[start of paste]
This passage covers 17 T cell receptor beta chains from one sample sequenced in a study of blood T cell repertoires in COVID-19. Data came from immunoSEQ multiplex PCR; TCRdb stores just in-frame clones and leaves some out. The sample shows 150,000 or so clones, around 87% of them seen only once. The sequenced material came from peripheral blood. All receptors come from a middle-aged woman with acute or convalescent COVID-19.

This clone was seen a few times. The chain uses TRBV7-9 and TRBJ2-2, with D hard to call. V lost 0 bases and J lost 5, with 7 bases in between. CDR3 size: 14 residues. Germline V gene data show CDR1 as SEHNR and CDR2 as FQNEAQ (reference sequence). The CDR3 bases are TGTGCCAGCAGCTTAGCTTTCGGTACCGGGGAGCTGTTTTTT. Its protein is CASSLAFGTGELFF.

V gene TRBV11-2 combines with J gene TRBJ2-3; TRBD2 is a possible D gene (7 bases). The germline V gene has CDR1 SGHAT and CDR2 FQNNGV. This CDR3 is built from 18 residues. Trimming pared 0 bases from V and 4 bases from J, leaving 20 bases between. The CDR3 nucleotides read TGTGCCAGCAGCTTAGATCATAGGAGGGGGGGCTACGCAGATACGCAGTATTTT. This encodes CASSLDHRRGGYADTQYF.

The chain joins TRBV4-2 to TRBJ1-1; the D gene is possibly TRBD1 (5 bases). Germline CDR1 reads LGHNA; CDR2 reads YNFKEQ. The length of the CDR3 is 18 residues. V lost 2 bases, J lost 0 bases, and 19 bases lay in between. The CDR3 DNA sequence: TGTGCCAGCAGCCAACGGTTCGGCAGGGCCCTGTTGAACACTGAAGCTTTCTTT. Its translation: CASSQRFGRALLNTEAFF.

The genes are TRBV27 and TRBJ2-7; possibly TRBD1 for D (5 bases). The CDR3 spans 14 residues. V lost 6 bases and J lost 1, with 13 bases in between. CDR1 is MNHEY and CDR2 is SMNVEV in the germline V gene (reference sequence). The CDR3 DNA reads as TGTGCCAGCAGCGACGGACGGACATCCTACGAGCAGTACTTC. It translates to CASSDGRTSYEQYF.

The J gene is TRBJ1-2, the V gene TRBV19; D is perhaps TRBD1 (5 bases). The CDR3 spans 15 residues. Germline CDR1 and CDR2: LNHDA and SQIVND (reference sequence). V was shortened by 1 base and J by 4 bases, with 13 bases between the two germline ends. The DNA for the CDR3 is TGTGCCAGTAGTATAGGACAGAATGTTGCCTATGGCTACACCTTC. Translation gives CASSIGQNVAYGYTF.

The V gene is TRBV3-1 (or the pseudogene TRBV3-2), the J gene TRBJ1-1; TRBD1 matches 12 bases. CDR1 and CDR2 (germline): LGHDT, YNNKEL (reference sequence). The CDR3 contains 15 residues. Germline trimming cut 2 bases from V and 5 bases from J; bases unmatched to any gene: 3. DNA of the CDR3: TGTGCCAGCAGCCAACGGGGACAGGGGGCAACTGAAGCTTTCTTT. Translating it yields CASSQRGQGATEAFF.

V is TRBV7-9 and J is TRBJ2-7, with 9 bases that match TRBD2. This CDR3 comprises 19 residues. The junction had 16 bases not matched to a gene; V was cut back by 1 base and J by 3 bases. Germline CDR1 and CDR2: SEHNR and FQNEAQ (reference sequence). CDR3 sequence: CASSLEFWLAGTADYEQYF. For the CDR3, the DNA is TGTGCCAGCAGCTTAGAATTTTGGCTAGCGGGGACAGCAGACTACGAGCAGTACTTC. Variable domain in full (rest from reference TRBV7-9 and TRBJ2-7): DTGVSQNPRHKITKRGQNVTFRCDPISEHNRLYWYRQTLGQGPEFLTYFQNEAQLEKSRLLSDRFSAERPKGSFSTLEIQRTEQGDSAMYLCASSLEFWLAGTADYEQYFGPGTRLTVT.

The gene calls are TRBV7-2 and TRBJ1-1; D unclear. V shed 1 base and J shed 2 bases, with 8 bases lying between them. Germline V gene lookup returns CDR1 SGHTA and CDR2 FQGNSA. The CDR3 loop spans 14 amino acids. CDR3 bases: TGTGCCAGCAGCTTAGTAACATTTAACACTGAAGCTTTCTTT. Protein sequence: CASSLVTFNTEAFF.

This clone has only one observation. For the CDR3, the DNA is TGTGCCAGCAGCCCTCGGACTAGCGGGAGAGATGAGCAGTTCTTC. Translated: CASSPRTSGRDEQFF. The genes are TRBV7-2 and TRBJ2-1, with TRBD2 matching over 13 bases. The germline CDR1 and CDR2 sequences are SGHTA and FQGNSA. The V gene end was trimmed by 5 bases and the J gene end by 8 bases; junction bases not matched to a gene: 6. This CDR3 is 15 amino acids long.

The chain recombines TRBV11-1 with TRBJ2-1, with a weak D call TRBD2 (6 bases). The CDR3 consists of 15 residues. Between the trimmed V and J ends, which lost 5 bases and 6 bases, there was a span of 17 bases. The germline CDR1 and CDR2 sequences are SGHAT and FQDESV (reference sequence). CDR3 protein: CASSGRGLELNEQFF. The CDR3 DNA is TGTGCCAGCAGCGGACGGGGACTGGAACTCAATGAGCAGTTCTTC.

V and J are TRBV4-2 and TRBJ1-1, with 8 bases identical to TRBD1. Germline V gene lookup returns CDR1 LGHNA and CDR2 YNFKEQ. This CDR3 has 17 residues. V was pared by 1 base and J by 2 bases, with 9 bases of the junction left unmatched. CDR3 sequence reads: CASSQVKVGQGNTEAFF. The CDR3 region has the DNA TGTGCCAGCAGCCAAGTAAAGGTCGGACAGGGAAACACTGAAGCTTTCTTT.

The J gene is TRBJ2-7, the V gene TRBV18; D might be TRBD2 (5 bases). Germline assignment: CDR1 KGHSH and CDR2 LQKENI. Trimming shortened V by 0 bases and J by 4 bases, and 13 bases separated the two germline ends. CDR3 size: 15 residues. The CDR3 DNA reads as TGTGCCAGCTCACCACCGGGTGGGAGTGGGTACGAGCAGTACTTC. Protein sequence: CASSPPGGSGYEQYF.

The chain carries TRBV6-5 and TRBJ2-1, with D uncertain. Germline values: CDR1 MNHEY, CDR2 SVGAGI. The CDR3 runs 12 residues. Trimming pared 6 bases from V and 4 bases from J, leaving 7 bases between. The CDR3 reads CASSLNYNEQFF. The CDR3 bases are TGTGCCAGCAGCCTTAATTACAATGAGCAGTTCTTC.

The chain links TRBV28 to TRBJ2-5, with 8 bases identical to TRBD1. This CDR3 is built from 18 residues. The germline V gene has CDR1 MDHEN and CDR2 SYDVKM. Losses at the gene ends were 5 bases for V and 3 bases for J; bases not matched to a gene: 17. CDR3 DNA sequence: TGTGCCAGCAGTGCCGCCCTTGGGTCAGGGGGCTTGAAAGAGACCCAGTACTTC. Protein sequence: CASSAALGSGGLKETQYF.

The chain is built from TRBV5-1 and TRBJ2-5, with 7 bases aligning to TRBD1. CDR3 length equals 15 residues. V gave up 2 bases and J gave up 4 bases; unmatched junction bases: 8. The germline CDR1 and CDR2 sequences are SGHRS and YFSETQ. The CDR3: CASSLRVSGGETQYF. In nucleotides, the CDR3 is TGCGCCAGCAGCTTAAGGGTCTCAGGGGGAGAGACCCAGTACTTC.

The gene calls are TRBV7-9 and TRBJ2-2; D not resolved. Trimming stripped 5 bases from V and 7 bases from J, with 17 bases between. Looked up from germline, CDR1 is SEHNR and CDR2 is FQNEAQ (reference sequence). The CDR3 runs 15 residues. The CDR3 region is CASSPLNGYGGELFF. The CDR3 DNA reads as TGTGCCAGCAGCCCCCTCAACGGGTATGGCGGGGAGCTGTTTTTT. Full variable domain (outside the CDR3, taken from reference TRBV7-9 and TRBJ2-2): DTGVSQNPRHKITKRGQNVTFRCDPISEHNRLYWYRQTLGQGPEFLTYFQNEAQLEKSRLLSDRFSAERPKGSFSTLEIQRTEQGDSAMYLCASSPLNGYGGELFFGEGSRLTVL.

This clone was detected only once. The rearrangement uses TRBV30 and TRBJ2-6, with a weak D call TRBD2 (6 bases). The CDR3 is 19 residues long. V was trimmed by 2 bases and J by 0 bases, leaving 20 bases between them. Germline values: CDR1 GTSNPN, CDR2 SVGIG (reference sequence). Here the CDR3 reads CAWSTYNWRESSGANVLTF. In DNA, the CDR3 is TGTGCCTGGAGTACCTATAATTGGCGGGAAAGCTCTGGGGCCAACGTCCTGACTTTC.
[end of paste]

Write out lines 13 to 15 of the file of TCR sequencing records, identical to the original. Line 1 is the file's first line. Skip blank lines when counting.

The J gene is TRBJ2-7, the V gene TRBV18; D might be TRBD2 (5 bases). Germline assignment: CDR1 KGHSH and CDR2 LQKENI. Trimming shortened V by 0 bases and J by 4 bases, and 13 bases separated the two germline ends. CDR3 size: 15 residues. The CDR3 DNA reads as TGTGCCAGCTCACCACCGGGTGGGAGTGGGTACGAGCAGTACTTC. Protein sequence: CASSPPGGSGYEQYF.

The chain carries TRBV6-5 and TRBJ2-1, with D uncertain. Germline values: CDR1 MNHEY, CDR2 SVGAGI. The CDR3 runs 12 residues. Trimming pared 6 bases from V and 4 bases from J, leaving 7 bases between. The CDR3 reads CASSLNYNEQFF. The CDR3 bases are TGTGCCAGCAGCCTTAATTACAATGAGCAGTTCTTC.

The chain links TRBV28 to TRBJ2-5, with 8 bases identical to TRBD1. This CDR3 is built from 18 residues. The germline V gene has CDR1 MDHEN and CDR2 SYDVKM. Losses at the gene ends were 5 bases for V and 3 bases for J; bases not matched to a gene: 17. CDR3 DNA sequence: TGTGCCAGCAGTGCCGCCCTTGGGTCAGGGGGCTTGAAAGAGACCCAGTACTTC. Protein sequence: CASSAALGSGGLKETQYF.